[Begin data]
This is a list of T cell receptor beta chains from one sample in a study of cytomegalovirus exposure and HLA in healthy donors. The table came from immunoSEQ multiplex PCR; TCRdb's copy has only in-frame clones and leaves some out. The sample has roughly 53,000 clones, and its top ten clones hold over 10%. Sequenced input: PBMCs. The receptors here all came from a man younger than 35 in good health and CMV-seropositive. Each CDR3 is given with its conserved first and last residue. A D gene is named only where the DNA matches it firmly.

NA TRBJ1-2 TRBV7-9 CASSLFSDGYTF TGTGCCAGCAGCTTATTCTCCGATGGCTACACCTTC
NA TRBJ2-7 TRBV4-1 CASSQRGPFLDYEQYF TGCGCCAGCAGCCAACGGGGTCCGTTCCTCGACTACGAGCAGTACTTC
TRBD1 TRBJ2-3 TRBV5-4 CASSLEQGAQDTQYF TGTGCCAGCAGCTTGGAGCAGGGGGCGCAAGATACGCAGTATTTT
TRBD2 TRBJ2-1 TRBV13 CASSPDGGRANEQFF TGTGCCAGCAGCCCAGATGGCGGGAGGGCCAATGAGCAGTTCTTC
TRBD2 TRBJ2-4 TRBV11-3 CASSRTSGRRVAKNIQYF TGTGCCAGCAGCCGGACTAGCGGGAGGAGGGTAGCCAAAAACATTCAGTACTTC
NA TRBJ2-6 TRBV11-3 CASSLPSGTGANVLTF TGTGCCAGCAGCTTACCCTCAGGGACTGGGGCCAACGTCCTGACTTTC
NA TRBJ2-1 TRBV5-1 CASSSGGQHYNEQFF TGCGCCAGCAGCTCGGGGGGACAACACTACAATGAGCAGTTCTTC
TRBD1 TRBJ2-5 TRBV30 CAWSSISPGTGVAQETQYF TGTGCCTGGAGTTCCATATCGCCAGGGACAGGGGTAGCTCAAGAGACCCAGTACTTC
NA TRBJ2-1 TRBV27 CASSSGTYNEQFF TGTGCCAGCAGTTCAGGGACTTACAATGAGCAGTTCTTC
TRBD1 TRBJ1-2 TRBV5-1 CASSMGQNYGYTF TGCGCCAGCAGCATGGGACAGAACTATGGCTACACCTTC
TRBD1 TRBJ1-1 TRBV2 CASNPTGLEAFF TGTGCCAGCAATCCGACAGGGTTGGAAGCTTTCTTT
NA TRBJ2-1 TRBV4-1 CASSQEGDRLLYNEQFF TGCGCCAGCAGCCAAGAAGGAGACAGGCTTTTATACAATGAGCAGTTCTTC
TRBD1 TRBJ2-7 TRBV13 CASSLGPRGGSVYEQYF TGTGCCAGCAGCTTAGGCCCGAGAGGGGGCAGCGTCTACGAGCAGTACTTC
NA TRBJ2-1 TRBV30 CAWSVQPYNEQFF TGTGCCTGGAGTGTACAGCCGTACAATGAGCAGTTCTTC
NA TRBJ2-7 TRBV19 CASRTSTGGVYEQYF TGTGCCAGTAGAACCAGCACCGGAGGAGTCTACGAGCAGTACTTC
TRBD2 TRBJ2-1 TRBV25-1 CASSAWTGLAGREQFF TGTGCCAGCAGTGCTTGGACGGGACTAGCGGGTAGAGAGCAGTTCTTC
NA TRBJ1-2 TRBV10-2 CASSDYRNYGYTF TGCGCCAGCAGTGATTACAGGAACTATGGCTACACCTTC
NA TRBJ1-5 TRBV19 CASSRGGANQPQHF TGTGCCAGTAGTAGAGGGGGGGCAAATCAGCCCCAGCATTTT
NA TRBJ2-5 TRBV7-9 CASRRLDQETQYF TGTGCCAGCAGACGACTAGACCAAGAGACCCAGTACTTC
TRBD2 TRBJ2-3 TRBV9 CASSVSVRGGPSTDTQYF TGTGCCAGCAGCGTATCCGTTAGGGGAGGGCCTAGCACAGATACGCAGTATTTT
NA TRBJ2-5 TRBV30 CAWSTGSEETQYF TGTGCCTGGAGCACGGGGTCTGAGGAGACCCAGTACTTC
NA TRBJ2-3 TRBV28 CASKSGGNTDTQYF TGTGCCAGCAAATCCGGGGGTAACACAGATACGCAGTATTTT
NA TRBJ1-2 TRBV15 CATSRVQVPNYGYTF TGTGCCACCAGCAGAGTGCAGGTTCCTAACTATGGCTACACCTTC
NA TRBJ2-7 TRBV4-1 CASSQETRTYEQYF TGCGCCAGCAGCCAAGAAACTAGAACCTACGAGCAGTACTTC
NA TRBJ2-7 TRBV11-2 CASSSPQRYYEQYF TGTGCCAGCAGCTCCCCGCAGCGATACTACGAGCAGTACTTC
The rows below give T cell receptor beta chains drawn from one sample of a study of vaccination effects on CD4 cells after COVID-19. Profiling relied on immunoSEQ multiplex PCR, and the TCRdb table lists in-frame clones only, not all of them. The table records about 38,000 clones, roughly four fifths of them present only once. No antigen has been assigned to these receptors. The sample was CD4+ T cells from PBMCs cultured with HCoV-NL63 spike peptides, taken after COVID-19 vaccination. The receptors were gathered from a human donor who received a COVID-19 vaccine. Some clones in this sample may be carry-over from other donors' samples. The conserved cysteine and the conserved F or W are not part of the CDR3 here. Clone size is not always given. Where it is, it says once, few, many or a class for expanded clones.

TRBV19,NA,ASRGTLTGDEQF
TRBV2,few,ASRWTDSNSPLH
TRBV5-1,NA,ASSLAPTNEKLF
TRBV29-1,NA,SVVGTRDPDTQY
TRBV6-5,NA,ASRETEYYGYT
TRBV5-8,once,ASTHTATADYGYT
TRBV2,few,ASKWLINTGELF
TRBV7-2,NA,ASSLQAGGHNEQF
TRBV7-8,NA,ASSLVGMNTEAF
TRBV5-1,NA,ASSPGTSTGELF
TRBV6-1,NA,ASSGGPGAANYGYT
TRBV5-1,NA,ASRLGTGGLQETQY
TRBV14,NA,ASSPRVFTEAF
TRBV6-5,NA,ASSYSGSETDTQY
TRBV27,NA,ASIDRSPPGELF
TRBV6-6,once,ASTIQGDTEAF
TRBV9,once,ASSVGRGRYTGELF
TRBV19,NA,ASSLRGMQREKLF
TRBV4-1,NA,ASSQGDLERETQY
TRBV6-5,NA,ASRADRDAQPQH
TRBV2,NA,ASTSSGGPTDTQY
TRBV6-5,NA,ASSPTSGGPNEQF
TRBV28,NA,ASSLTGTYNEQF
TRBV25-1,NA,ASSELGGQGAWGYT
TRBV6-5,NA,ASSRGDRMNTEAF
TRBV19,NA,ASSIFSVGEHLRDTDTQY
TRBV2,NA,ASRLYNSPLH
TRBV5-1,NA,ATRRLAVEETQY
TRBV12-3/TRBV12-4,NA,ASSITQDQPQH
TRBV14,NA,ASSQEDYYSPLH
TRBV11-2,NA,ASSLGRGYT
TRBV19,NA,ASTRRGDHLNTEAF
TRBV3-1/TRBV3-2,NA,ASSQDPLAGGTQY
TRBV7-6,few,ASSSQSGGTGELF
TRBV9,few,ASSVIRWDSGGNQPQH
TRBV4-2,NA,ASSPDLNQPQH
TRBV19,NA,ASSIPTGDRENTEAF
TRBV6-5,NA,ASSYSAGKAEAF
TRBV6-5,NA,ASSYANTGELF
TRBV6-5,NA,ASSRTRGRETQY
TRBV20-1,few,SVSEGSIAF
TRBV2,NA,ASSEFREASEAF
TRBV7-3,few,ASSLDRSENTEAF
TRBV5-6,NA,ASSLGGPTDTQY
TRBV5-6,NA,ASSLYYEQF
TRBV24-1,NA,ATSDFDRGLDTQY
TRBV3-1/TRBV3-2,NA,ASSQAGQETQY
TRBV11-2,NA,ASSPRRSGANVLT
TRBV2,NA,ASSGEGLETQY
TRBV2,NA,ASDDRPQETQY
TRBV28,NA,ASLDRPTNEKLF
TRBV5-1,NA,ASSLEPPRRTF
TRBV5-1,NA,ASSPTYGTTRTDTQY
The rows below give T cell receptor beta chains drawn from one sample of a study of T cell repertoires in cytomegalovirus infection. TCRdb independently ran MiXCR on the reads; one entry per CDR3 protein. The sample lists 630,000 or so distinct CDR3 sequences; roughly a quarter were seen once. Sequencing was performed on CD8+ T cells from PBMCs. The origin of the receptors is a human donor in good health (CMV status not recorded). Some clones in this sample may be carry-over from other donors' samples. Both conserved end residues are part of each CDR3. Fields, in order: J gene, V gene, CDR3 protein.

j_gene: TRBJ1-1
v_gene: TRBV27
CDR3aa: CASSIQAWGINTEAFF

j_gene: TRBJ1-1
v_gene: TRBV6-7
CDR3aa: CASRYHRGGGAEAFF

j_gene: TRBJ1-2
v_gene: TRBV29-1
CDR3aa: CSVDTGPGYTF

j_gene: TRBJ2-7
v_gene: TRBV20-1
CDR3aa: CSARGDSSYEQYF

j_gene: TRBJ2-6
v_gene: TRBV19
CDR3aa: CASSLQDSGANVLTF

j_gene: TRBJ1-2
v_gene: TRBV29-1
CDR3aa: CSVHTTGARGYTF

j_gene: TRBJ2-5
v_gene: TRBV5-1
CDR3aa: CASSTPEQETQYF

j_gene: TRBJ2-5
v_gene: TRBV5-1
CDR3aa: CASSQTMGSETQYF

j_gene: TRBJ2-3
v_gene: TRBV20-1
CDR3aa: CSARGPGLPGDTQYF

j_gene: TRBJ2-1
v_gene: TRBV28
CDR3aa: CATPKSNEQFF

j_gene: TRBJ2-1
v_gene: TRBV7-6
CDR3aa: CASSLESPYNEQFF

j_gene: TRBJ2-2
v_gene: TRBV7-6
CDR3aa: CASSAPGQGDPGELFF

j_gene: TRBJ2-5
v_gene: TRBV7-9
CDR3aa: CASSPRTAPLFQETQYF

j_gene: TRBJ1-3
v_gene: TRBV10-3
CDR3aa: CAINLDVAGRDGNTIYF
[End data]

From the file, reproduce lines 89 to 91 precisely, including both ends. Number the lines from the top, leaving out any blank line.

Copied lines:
v_gene: TRBV29-1
CDR3aa: CSVDTGPGYTF

j_gene: TRBJ2-7